Lesson 8

Overview about Bitcoin

VIDEO: Martin Albert - What is Bitcoin

What is a Bitcoin Wallet?

Receiving or spending bitcoins is just as simple as receiving or sending emails. First of all you need a bitcoin address where other people can send bitcoins to. If you want to receive a payment, you just tell the payer your unique and personal address.

To get an email address you need a program or service. With Bitcoin it’s just the same. The program you need is called a “Bitcoin Client”. Open the program and it will provide you with a Bitcoin address and the corresponding password to spend the bitcoins previously sent to this address. The address is a long string of numbers and letters and is also called “public key”. You can share this address with anybody you want to receive payments from. The corresponding password, an even longer alphanumeric string of characters, is called “private key”. It should remain private, so don’t share this key with anybody! Whoever knows the private key of your address can spend all the bitcoins on it – just like somebody who knows your email password can read your emails and send emails from your account.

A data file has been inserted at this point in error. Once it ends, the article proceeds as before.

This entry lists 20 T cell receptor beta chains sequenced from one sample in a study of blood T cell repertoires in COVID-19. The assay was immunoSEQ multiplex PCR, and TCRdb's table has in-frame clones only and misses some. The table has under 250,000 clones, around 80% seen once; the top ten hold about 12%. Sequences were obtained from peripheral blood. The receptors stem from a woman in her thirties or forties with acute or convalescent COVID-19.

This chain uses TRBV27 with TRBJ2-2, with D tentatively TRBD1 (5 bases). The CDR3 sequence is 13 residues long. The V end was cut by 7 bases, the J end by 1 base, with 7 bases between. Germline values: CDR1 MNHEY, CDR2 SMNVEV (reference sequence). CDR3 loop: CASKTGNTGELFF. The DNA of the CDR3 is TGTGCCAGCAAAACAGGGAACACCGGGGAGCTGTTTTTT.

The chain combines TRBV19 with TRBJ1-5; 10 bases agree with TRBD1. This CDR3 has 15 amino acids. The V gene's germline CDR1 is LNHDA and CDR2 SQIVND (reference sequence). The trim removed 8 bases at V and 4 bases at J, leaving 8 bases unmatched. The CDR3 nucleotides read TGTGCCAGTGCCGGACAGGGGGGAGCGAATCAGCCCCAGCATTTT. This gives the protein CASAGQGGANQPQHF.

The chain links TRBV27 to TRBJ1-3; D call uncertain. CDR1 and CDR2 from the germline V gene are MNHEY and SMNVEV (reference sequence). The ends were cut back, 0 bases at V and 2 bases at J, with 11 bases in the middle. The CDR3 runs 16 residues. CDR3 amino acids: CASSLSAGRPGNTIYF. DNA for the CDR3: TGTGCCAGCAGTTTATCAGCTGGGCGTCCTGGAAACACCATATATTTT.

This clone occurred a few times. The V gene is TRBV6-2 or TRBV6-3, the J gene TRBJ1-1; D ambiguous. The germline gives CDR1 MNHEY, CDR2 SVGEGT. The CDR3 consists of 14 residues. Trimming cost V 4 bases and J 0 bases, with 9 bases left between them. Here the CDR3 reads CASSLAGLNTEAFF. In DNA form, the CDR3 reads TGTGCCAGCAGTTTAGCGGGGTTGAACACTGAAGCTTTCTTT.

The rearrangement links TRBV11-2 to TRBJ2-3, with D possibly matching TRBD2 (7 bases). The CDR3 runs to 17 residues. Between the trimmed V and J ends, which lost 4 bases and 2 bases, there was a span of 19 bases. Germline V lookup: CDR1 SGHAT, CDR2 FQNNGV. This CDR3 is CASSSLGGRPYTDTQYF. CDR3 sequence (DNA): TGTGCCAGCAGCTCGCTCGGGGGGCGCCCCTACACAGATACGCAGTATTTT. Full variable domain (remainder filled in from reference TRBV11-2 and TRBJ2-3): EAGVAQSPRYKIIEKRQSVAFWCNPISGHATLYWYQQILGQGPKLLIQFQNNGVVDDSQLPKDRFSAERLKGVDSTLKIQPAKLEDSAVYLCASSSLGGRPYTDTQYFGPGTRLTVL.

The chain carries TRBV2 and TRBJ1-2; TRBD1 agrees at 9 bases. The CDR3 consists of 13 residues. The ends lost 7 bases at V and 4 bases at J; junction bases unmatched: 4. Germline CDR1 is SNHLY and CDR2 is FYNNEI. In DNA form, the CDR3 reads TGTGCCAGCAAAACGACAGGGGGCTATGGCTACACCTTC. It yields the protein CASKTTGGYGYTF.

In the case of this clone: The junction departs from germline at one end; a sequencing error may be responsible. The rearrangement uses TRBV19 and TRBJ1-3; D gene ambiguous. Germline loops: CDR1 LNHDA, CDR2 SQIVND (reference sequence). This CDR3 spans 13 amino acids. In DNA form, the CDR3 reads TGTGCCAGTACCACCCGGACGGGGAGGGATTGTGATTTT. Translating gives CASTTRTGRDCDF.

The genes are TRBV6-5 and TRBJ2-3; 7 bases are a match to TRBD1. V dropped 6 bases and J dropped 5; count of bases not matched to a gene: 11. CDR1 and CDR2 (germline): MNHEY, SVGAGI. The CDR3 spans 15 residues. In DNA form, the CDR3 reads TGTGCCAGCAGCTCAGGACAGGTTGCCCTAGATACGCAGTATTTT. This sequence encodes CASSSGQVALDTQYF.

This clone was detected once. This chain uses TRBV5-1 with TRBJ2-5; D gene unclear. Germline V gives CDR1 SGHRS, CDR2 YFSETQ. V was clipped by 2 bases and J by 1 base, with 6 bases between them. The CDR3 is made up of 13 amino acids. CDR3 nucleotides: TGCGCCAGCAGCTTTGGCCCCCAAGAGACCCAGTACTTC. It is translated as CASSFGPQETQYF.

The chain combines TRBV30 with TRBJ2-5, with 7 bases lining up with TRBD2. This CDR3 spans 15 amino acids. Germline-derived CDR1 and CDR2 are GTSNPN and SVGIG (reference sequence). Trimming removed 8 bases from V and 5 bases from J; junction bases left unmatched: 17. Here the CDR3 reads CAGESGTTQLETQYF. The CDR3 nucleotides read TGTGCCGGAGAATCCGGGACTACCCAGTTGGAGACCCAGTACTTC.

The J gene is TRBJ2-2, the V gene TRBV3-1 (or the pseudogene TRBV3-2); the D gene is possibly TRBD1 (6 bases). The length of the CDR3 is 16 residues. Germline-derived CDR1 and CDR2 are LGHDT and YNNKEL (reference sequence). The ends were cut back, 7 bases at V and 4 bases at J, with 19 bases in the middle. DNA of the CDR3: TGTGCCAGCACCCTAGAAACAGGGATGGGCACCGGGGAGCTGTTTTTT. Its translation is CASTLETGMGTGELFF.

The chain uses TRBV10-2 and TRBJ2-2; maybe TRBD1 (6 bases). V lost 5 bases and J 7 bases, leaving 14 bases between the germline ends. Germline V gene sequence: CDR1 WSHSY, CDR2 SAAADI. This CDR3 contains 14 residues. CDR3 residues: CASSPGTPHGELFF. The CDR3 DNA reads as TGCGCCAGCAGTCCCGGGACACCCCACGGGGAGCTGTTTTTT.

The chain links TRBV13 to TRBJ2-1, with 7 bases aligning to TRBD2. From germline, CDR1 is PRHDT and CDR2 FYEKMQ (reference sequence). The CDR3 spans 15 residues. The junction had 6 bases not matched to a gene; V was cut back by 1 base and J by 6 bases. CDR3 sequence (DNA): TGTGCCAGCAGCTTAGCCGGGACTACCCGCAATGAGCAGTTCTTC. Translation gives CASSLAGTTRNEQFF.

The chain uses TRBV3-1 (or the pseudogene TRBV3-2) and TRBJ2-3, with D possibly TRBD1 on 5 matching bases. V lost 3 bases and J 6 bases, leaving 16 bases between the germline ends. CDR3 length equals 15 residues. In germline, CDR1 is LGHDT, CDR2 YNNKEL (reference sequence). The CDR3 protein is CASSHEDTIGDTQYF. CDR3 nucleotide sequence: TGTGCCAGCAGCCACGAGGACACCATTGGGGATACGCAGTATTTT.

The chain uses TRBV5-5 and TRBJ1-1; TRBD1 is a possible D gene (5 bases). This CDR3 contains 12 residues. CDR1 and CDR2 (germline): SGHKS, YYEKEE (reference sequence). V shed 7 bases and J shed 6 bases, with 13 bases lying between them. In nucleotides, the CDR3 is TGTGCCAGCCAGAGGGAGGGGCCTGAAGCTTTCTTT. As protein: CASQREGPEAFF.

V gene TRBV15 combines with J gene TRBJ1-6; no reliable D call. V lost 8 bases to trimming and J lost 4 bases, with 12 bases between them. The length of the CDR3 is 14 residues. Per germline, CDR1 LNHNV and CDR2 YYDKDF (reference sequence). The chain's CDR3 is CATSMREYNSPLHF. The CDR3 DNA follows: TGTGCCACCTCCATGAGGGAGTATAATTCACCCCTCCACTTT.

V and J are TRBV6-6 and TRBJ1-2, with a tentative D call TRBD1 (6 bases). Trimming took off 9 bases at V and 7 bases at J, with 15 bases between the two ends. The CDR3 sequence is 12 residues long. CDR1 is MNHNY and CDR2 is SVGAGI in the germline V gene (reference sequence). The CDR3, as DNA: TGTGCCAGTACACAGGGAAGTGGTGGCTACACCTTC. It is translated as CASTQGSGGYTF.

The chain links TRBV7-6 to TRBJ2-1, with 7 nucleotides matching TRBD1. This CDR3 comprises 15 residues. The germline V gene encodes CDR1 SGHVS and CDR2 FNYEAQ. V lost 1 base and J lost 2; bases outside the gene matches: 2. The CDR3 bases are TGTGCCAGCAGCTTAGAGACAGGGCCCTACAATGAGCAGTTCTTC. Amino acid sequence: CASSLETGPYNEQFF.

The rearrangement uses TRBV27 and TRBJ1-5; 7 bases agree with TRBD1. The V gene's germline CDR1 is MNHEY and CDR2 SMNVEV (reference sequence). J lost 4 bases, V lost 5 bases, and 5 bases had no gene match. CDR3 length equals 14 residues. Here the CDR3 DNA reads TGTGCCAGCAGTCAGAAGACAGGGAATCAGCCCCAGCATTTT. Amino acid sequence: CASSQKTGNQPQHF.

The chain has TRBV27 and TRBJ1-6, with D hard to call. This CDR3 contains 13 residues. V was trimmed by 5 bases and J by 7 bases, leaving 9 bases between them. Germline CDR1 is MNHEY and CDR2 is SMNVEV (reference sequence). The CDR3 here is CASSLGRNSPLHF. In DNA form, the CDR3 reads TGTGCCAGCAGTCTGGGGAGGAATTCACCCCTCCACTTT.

A big difference to email is that with email a potential hacker of your account needs to know both your password and your email address. In Bitcoin, however, the password or private key is enough. The hacker doesn’t need to know your public key, because the client can easily calculate the public key from the private key. That’s why you have to store your private keys at a safe place.